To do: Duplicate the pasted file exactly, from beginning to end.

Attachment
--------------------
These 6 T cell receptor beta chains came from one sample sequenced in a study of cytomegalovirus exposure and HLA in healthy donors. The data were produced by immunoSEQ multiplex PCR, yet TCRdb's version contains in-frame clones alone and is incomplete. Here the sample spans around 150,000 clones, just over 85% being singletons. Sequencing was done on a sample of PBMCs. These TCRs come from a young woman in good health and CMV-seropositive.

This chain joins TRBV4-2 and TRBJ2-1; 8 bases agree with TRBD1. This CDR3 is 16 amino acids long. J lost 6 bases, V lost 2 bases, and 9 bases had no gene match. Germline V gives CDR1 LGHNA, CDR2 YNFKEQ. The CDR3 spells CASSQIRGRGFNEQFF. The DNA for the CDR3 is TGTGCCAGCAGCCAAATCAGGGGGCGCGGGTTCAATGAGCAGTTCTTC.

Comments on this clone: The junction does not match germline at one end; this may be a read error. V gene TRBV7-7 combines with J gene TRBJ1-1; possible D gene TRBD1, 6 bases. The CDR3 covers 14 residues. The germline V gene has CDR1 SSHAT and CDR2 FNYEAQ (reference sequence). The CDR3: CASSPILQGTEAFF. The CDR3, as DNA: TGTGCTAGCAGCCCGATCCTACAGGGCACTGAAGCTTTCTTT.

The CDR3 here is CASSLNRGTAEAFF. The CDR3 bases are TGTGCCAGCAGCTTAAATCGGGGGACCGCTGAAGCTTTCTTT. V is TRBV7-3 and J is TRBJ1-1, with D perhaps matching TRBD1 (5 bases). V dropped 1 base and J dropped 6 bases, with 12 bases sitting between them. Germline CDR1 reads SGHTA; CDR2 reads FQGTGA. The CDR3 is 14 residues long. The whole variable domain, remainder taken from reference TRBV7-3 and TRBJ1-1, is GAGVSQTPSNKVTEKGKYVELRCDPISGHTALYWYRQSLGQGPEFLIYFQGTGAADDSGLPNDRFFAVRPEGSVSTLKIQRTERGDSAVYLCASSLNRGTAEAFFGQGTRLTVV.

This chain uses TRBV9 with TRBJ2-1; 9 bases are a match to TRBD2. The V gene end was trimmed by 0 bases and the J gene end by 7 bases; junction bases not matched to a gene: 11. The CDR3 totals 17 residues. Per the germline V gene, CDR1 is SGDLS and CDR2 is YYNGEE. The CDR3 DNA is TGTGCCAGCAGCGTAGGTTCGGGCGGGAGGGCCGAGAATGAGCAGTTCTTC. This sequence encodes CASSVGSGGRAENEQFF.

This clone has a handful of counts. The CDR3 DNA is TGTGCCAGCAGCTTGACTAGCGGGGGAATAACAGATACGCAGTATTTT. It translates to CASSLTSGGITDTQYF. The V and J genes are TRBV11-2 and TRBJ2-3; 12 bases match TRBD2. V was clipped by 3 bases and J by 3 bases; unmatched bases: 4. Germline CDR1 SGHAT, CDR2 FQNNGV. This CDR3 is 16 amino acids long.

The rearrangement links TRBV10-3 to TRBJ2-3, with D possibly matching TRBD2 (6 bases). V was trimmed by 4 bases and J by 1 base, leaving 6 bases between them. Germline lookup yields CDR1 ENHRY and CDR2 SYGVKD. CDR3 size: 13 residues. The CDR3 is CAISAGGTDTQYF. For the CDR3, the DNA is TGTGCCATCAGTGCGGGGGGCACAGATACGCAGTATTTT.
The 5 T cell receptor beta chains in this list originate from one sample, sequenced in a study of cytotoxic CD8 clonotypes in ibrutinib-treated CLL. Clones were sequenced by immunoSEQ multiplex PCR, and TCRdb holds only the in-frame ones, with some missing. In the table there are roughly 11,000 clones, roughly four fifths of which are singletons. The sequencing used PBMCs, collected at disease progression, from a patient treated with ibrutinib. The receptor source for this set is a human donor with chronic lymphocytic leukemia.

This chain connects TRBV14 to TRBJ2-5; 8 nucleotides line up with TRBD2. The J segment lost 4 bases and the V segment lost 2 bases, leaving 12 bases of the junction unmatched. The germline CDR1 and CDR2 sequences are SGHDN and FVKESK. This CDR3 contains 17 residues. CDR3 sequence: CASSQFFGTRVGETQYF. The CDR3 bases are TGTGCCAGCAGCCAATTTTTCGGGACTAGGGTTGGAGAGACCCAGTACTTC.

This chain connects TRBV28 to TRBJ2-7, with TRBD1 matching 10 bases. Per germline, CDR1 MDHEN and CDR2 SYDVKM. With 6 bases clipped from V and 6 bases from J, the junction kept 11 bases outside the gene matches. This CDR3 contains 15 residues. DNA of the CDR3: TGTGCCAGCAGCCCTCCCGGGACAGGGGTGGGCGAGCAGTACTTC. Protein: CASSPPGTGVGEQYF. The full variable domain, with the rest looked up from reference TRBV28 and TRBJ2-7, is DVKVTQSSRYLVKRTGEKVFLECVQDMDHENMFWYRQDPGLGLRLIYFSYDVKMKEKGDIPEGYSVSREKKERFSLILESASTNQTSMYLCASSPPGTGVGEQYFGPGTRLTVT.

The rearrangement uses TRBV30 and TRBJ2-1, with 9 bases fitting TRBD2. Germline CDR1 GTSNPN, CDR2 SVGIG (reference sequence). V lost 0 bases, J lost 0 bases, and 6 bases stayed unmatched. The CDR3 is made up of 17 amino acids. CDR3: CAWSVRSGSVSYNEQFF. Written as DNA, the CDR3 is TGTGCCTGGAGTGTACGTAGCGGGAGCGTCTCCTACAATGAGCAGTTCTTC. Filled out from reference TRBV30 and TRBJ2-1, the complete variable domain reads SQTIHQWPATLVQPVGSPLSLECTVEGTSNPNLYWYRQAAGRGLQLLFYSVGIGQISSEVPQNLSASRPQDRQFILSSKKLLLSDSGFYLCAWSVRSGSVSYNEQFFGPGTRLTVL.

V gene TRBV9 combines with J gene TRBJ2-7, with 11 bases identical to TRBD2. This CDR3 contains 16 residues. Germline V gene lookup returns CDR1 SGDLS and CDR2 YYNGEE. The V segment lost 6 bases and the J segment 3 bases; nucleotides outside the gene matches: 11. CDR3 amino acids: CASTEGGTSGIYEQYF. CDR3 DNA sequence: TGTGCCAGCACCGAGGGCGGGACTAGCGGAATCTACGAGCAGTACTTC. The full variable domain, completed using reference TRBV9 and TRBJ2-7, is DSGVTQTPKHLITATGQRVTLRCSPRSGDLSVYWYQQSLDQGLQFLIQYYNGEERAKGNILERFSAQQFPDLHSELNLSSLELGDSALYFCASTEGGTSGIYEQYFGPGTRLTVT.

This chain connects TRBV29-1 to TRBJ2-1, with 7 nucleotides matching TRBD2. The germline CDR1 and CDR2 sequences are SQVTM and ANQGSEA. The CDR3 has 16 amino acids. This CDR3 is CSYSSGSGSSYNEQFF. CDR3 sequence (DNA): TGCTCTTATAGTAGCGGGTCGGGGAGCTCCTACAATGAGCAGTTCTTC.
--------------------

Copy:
These 6 T cell receptor beta chains came from one sample sequenced in a study of cytomegalovirus exposure and HLA in healthy donors. The data were produced by immunoSEQ multiplex PCR, yet TCRdb's version contains in-frame clones alone and is incomplete. Here the sample spans around 150,000 clones, just over 85% being singletons. Sequencing was done on a sample of PBMCs. These TCRs come from a young woman in good health and CMV-seropositive.

This chain joins TRBV4-2 and TRBJ2-1; 8 bases agree with TRBD1. This CDR3 is 16 amino acids long. J lost 6 bases, V lost 2 bases, and 9 bases had no gene match. Germline V gives CDR1 LGHNA, CDR2 YNFKEQ. The CDR3 spells CASSQIRGRGFNEQFF. The DNA for the CDR3 is TGTGCCAGCAGCCAAATCAGGGGGCGCGGGTTCAATGAGCAGTTCTTC.

Comments on this clone: The junction does not match germline at one end; this may be a read error. V gene TRBV7-7 combines with J gene TRBJ1-1; possible D gene TRBD1, 6 bases. The CDR3 covers 14 residues. The germline V gene has CDR1 SSHAT and CDR2 FNYEAQ (reference sequence). The CDR3: CASSPILQGTEAFF. The CDR3, as DNA: TGTGCTAGCAGCCCGATCCTACAGGGCACTGAAGCTTTCTTT.

The CDR3 here is CASSLNRGTAEAFF. The CDR3 bases are TGTGCCAGCAGCTTAAATCGGGGGACCGCTGAAGCTTTCTTT. V is TRBV7-3 and J is TRBJ1-1, with D perhaps matching TRBD1 (5 bases). V dropped 1 base and J dropped 6 bases, with 12 bases sitting between them. Germline CDR1 reads SGHTA; CDR2 reads FQGTGA. The CDR3 is 14 residues long. The whole variable domain, remainder taken from reference TRBV7-3 and TRBJ1-1, is GAGVSQTPSNKVTEKGKYVELRCDPISGHTALYWYRQSLGQGPEFLIYFQGTGAADDSGLPNDRFFAVRPEGSVSTLKIQRTERGDSAVYLCASSLNRGTAEAFFGQGTRLTVV.

This chain uses TRBV9 with TRBJ2-1; 9 bases are a match to TRBD2. The V gene end was trimmed by 0 bases and the J gene end by 7 bases; junction bases not matched to a gene: 11. The CDR3 totals 17 residues. Per the germline V gene, CDR1 is SGDLS and CDR2 is YYNGEE. The CDR3 DNA is TGTGCCAGCAGCGTAGGTTCGGGCGGGAGGGCCGAGAATGAGCAGTTCTTC. This sequence encodes CASSVGSGGRAENEQFF.

This clone has a handful of counts. The CDR3 DNA is TGTGCCAGCAGCTTGACTAGCGGGGGAATAACAGATACGCAGTATTTT. It translates to CASSLTSGGITDTQYF. The V and J genes are TRBV11-2 and TRBJ2-3; 12 bases match TRBD2. V was clipped by 3 bases and J by 3 bases; unmatched bases: 4. Germline CDR1 SGHAT, CDR2 FQNNGV. This CDR3 is 16 amino acids long.

The rearrangement links TRBV10-3 to TRBJ2-3, with D possibly matching TRBD2 (6 bases). V was trimmed by 4 bases and J by 1 base, leaving 6 bases between them. Germline lookup yields CDR1 ENHRY and CDR2 SYGVKD. CDR3 size: 13 residues. The CDR3 is CAISAGGTDTQYF. For the CDR3, the DNA is TGTGCCATCAGTGCGGGGGGCACAGATACGCAGTATTTT.
The 5 T cell receptor beta chains in this list originate from one sample, sequenced in a study of cytotoxic CD8 clonotypes in ibrutinib-treated CLL. Clones were sequenced by immunoSEQ multiplex PCR, and TCRdb holds only the in-frame ones, with some missing. In the table there are roughly 11,000 clones, roughly four fifths of which are singletons. The sequencing used PBMCs, collected at disease progression, from a patient treated with ibrutinib. The receptor source for this set is a human donor with chronic lymphocytic leukemia.

This chain connects TRBV14 to TRBJ2-5; 8 nucleotides line up with TRBD2. The J segment lost 4 bases and the V segment lost 2 bases, leaving 12 bases of the junction unmatched. The germline CDR1 and CDR2 sequences are SGHDN and FVKESK. This CDR3 contains 17 residues. CDR3 sequence: CASSQFFGTRVGETQYF. The CDR3 bases are TGTGCCAGCAGCCAATTTTTCGGGACTAGGGTTGGAGAGACCCAGTACTTC.

This chain connects TRBV28 to TRBJ2-7, with TRBD1 matching 10 bases. Per germline, CDR1 MDHEN and CDR2 SYDVKM. With 6 bases clipped from V and 6 bases from J, the junction kept 11 bases outside the gene matches. This CDR3 contains 15 residues. DNA of the CDR3: TGTGCCAGCAGCCCTCCCGGGACAGGGGTGGGCGAGCAGTACTTC. Protein: CASSPPGTGVGEQYF. The full variable domain, with the rest looked up from reference TRBV28 and TRBJ2-7, is DVKVTQSSRYLVKRTGEKVFLECVQDMDHENMFWYRQDPGLGLRLIYFSYDVKMKEKGDIPEGYSVSREKKERFSLILESASTNQTSMYLCASSPPGTGVGEQYFGPGTRLTVT.

The rearrangement uses TRBV30 and TRBJ2-1, with 9 bases fitting TRBD2. Germline CDR1 GTSNPN, CDR2 SVGIG (reference sequence). V lost 0 bases, J lost 0 bases, and 6 bases stayed unmatched. The CDR3 is made up of 17 amino acids. CDR3: CAWSVRSGSVSYNEQFF. Written as DNA, the CDR3 is TGTGCCTGGAGTGTACGTAGCGGGAGCGTCTCCTACAATGAGCAGTTCTTC. Filled out from reference TRBV30 and TRBJ2-1, the complete variable domain reads SQTIHQWPATLVQPVGSPLSLECTVEGTSNPNLYWYRQAAGRGLQLLFYSVGIGQISSEVPQNLSASRPQDRQFILSSKKLLLSDSGFYLCAWSVRSGSVSYNEQFFGPGTRLTVL.

V gene TRBV9 combines with J gene TRBJ2-7, with 11 bases identical to TRBD2. This CDR3 contains 16 residues. Germline V gene lookup returns CDR1 SGDLS and CDR2 YYNGEE. The V segment lost 6 bases and the J segment 3 bases; nucleotides outside the gene matches: 11. CDR3 amino acids: CASTEGGTSGIYEQYF. CDR3 DNA sequence: TGTGCCAGCACCGAGGGCGGGACTAGCGGAATCTACGAGCAGTACTTC. The full variable domain, completed using reference TRBV9 and TRBJ2-7, is DSGVTQTPKHLITATGQRVTLRCSPRSGDLSVYWYQQSLDQGLQFLIQYYNGEERAKGNILERFSAQQFPDLHSELNLSSLELGDSALYFCASTEGGTSGIYEQYFGPGTRLTVT.

This chain connects TRBV29-1 to TRBJ2-1, with 7 nucleotides matching TRBD2. The germline CDR1 and CDR2 sequences are SQVTM and ANQGSEA. The CDR3 has 16 amino acids. This CDR3 is CSYSSGSGSSYNEQFF. CDR3 sequence (DNA): TGCTCTTATAGTAGCGGGTCGGGGAGCTCCTACAATGAGCAGTTCTTC.